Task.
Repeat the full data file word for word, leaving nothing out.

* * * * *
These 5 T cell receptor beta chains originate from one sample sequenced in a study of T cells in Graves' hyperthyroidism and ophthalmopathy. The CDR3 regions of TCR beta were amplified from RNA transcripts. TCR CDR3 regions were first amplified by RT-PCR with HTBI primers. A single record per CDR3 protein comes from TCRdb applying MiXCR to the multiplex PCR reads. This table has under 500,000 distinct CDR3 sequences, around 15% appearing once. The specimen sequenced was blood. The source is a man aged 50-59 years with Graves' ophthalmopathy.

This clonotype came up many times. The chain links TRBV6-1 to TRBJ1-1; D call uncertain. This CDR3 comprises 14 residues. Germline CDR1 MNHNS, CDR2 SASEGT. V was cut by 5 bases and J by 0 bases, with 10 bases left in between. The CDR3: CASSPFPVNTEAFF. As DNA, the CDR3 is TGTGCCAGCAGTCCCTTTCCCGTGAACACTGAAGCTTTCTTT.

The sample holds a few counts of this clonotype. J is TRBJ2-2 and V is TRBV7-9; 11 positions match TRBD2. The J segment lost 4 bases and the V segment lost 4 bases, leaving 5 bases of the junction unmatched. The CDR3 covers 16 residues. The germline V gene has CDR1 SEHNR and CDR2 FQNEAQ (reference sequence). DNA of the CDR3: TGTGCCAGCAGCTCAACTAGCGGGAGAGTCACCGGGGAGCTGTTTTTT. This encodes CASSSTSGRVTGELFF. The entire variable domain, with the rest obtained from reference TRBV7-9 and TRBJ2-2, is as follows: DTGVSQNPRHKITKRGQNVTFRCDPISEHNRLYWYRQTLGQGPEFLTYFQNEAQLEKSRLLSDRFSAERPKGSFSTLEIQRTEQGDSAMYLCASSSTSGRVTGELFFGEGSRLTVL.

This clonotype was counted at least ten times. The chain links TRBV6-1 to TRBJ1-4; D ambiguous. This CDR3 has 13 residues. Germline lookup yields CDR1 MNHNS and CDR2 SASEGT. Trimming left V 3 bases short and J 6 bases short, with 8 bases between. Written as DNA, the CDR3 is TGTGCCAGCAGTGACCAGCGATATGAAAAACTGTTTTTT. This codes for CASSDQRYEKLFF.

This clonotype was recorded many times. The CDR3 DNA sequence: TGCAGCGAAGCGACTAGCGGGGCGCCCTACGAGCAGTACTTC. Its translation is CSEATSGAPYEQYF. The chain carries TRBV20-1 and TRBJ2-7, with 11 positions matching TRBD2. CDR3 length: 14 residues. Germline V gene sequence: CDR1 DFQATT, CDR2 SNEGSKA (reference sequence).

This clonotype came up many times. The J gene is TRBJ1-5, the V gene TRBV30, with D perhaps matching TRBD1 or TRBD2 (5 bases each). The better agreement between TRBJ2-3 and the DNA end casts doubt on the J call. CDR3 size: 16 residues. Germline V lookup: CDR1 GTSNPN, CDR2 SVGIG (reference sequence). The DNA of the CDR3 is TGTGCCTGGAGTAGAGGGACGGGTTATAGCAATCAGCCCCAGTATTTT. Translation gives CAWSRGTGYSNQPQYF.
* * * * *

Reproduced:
These 5 T cell receptor beta chains originate from one sample sequenced in a study of T cells in Graves' hyperthyroidism and ophthalmopathy. The CDR3 regions of TCR beta were amplified from RNA transcripts. TCR CDR3 regions were first amplified by RT-PCR with HTBI primers. A single record per CDR3 protein comes from TCRdb applying MiXCR to the multiplex PCR reads. This table has under 500,000 distinct CDR3 sequences, around 15% appearing once. The specimen sequenced was blood. The source is a man aged 50-59 years with Graves' ophthalmopathy.

This clonotype came up many times. The chain links TRBV6-1 to TRBJ1-1; D call uncertain. This CDR3 comprises 14 residues. Germline CDR1 MNHNS, CDR2 SASEGT. V was cut by 5 bases and J by 0 bases, with 10 bases left in between. The CDR3: CASSPFPVNTEAFF. As DNA, the CDR3 is TGTGCCAGCAGTCCCTTTCCCGTGAACACTGAAGCTTTCTTT.

The sample holds a few counts of this clonotype. J is TRBJ2-2 and V is TRBV7-9; 11 positions match TRBD2. The J segment lost 4 bases and the V segment lost 4 bases, leaving 5 bases of the junction unmatched. The CDR3 covers 16 residues. The germline V gene has CDR1 SEHNR and CDR2 FQNEAQ (reference sequence). DNA of the CDR3: TGTGCCAGCAGCTCAACTAGCGGGAGAGTCACCGGGGAGCTGTTTTTT. This encodes CASSSTSGRVTGELFF. The entire variable domain, with the rest obtained from reference TRBV7-9 and TRBJ2-2, is as follows: DTGVSQNPRHKITKRGQNVTFRCDPISEHNRLYWYRQTLGQGPEFLTYFQNEAQLEKSRLLSDRFSAERPKGSFSTLEIQRTEQGDSAMYLCASSSTSGRVTGELFFGEGSRLTVL.

This clonotype was counted at least ten times. The chain links TRBV6-1 to TRBJ1-4; D ambiguous. This CDR3 has 13 residues. Germline lookup yields CDR1 MNHNS and CDR2 SASEGT. Trimming left V 3 bases short and J 6 bases short, with 8 bases between. Written as DNA, the CDR3 is TGTGCCAGCAGTGACCAGCGATATGAAAAACTGTTTTTT. This codes for CASSDQRYEKLFF.

This clonotype was recorded many times. The CDR3 DNA sequence: TGCAGCGAAGCGACTAGCGGGGCGCCCTACGAGCAGTACTTC. Its translation is CSEATSGAPYEQYF. The chain carries TRBV20-1 and TRBJ2-7, with 11 positions matching TRBD2. CDR3 length: 14 residues. Germline V gene sequence: CDR1 DFQATT, CDR2 SNEGSKA (reference sequence).

This clonotype came up many times. The J gene is TRBJ1-5, the V gene TRBV30, with D perhaps matching TRBD1 or TRBD2 (5 bases each). The better agreement between TRBJ2-3 and the DNA end casts doubt on the J call. CDR3 size: 16 residues. Germline V lookup: CDR1 GTSNPN, CDR2 SVGIG (reference sequence). The DNA of the CDR3 is TGTGCCTGGAGTAGAGGGACGGGTTATAGCAATCAGCCCCAGTATTTT. Translation gives CAWSRGTGYSNQPQYF.